In response to economic pressures of the past year, consumers are seeking better value in their food purchases in terms of quantity, versatility and quality. This heightened awareness of value is even more critical in the high-cost protein category. According to Mintel, over 44% of US consumers say that low price is an important purchase driver, putting responsibility on brands to demonstrate value-for-money through premiumization of ingredients, flavor varieties, and packaging.2
Economic pressures are shaping the protein category as consumers explore more cost-effective ways to enjoy barbecues, such as switching from costly red meats to lower-cost poultry, hot dogs and sausages. In addition to offering familiarity to consumers, these protein options can be easily customized through flavorful sauces and marinades.
Flavor is consistently cited as a primary factor in purchase decision and repeat purchase, since flavor is often a source of excitement and premiumization. Products that make it easier and more convenient to prepare barbecued meats with rich flavor have proven to be popular with consumers, leading to brands exploring new formulations in meat flavors and especially culinary marinades and sauces to demonstrate value within the category.
Bringing the heat with sauces and marinades
There’s a lot more to barbecue than the meat itself. Classic barbecue fare like pulled pork, hot wings and beef brisket are dependent on rich marinades and sauces to achieve their trademark taste. Often considered a great way to easily add robust flavor profiles to proteins and other dishes, sauces and marinades draw-in consumers who are interested in exploring exciting new flavors.
The sauce category also has a broad appeal with more than 94% of all US adults enjoying these products, and rich flavor innovation is at the heart of this growing category.3 Sauces and marinades can elevate traditional dishes and even invigorate otherwise mundane foods with rich flavor. Sauces and marinades even help deliver value through flavor without having to rely on the most expensive cuts of meat. A 2021 Mintel survey found that 64% of protein consumers agree that the right marinade can make any cut of meat taste good.4
Sauces and marinades are perfectly positioned for flavor exploration, with consumers increasingly exploring ingredients from around the world, such as galangal, garam masala, paprika, chipotle, hoisin, poblano chili, and lemongrass as they incorporate these global flavors into traditional American barbecue fare.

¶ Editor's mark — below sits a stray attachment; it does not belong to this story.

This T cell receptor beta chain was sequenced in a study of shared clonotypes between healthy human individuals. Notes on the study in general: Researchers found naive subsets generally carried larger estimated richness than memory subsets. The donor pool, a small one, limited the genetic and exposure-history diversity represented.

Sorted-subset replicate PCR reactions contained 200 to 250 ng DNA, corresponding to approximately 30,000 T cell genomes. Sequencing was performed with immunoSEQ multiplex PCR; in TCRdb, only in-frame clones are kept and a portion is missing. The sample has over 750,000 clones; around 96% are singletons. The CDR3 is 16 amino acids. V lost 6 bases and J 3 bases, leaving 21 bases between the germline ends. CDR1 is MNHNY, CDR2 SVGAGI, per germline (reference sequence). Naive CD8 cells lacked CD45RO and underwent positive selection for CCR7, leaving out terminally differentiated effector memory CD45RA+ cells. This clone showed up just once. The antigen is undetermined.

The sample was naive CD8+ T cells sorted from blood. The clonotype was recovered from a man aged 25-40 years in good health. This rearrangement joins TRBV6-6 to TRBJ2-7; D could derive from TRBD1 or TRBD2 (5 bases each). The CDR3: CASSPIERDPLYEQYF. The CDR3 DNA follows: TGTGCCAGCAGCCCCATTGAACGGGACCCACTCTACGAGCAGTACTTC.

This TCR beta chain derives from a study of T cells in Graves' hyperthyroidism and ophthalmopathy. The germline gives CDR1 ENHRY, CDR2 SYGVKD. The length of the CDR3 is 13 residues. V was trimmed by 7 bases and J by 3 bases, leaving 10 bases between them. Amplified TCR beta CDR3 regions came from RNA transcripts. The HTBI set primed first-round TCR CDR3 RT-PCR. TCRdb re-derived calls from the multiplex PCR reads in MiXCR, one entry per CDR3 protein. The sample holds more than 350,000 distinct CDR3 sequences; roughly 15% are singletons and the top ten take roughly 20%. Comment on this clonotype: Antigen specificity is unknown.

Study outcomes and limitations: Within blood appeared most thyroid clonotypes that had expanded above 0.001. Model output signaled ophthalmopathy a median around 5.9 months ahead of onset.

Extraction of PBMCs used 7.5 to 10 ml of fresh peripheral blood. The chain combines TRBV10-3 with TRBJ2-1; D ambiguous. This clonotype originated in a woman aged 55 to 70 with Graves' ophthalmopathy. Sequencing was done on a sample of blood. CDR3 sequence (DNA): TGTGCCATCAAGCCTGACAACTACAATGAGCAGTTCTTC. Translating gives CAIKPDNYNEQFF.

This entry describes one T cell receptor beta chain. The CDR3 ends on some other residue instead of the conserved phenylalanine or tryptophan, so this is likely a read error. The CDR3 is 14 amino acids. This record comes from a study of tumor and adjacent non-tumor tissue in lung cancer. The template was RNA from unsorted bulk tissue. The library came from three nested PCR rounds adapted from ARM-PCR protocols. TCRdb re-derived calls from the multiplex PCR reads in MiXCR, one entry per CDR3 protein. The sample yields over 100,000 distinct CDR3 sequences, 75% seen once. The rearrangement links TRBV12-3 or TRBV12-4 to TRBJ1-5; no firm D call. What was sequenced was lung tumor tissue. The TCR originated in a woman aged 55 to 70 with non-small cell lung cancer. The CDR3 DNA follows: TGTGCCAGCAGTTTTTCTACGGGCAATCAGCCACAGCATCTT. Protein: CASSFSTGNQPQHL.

Redefining barbecue with plant-based proteins
Adding to outdoor grilling’s popularity is the growth of plant-based protein flavors in recent years. A 2018 Gallup poll indicated that more than 5% of the US population identify as vegetarian, and that number is on the rise.5 There are many motivating factors for a plant-based diet, ranging from sustainability to myriad health benefits, such as decreased risk of heart diseases and weight loss.
The movement toward plant-based diets is also driven by the rapidly expanding market of authentic-tasting alternative proteins. Restaurants menus and supermarkets across the US are brimming with new vegetarian and vegan offerings. As brands move to capitalize on the growth of plant-based diets by introducing better-tasting alternative proteins, there is increased focus on flavor technologies that provide the familiar taste that consumers expect from animal proteins.
“Research has proven that consumers are open to plant-based proteins if it doesn’t require sacrificing what they love about meat, such as a rich, fatty mouthfeel and robust flavor,” said T. Hasegawa Director of Savory Technology, Mary Maier. “Our fat modifying process can provide a completely authentic experience with plant-based ingredients, making it possible to enjoy a juicy burger without actually eating meat.”
The key to developing authentic-tasting meat alternatives is harnessing the flavor of Maillard reaction on a molecular level and applying this to plant-based ingredients. Food flavorists are tasked with replicating the taste and texture of plant-based meat alternatives and ensuring the authenticity of flavors and aromas as these foods are cooked – which can vary drastically.
“Savory technology like T. Hasegawa’s HASEAROMA allows us to apply specificity of flavor to plant-based proteins, replicating the taste of certain cuts of meat such as chicken skin, thigh or breast, or replicate varieties of meat such as wagyu beef or duck – all without any animal ingredients,” adds Maier.
Innovating barbecue flavors in the future
Summer will always be a prime time to take the cooking experience outdoors and explore new ways to prepare grilled and smoked meats. With immense interest in grilling, there is a major opportunity for food brands to capitalize with new meat flavors, sauces, marinades and other products designed to help consumers grill-up the ultimate barbecue. Novel technologies are making it easier than ever to optimize the flavor of barbecue products and offer plant-based proteins that allow consumers to explore healthier barbecue options without compromising on flavor or taste experience.
1. ReportLinker. 2022. Barbeque Grill Market Size, Share & Trends Analysis Report By Product, By Application, By Region And Segment Forecasts, 2022 – 2030, US.
2. Mintel. 2022. A Year of Innovation in Meat & Poultry.
3. Mintel. 2022. US Trending Flavors and Ingredients in Dips and Sauces.
4. Kantar Profiles/Mintel, July 2021.
5. Gallup. Percentage of Americans who are vegetarian or vegan steady.